Many of the 30 included studies are systematic reviews and meta-analyses. Therefore, the total number of studies included in this mapping exceeds 1900, spanning several decades. Studies were assessed on quality and relevance and categorized under three broad themes: educational technology, design features and pedagogical aspects of teaching and learning with ICT.
Since the first use of computers in classrooms in the 1960’s there has been significant interest from educational stakeholders in answering questions about how Information and Communications Technology (ICT) impacts educational outcomes. The research field is in constant flux, with several agendas and ideologies and the aim of this report is to map the field.
The systematic mapping shows that so far, the above questions about the effects of ICT cannot be answered as clearly and consistently as policy makers and practitioners might hope. While few studies document effects of ICT on students’ learning outcome, an analysis across studies shows a consistent, but small positive impact from the use of ICT in classroom settings. Although some research has reported large Effect Sizes (ES) (>> +2,0) from novel technology implementations, the more rigorous meta-analyses of large scale randomized control studies, consistently reports ES’s in the range of +0,1 to +0,3.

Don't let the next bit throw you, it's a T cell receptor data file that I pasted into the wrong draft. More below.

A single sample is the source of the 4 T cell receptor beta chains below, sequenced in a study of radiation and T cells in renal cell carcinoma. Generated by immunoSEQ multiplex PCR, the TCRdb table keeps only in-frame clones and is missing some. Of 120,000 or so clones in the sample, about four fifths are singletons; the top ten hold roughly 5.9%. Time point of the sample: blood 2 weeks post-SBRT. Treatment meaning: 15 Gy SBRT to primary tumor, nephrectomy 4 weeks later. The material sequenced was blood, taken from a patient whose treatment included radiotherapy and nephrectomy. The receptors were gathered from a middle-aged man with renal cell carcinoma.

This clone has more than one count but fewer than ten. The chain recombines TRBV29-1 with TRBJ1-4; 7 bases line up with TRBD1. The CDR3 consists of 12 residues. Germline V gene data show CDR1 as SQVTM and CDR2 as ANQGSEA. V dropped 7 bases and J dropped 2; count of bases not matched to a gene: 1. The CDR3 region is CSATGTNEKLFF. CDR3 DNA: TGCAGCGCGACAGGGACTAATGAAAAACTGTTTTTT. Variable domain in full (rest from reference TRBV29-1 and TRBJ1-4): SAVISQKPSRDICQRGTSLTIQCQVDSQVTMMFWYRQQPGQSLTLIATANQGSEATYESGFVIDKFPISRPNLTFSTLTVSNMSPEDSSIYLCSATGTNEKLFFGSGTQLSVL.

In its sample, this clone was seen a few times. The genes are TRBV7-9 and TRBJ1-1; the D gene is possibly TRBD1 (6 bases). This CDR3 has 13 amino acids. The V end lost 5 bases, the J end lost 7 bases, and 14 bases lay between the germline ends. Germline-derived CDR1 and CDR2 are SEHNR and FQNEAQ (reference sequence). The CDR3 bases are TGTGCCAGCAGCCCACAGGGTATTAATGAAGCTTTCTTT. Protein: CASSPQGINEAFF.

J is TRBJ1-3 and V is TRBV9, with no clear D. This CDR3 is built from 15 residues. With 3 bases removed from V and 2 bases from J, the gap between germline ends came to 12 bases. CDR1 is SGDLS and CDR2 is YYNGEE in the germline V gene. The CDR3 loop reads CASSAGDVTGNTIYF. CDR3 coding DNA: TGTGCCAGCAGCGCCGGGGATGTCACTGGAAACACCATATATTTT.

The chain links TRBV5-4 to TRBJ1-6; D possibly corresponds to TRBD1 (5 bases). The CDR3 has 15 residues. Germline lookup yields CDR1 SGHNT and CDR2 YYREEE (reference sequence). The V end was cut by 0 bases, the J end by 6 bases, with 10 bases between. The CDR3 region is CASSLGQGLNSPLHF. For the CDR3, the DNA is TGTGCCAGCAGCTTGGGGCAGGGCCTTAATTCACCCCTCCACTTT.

The most important finding being that the highest ES’s from such comprehensive and rigorous analyses are associated with studies where ICT has been implemented as a planned part of a comprehensive teaching environment with clear goals, teaching plans, teaching materials, supporting technical resources, teacher training and development. In such a context the improvements associated with ICT in education are to be viewed as part of a broader improvement in the educational environment and not just as a single technology.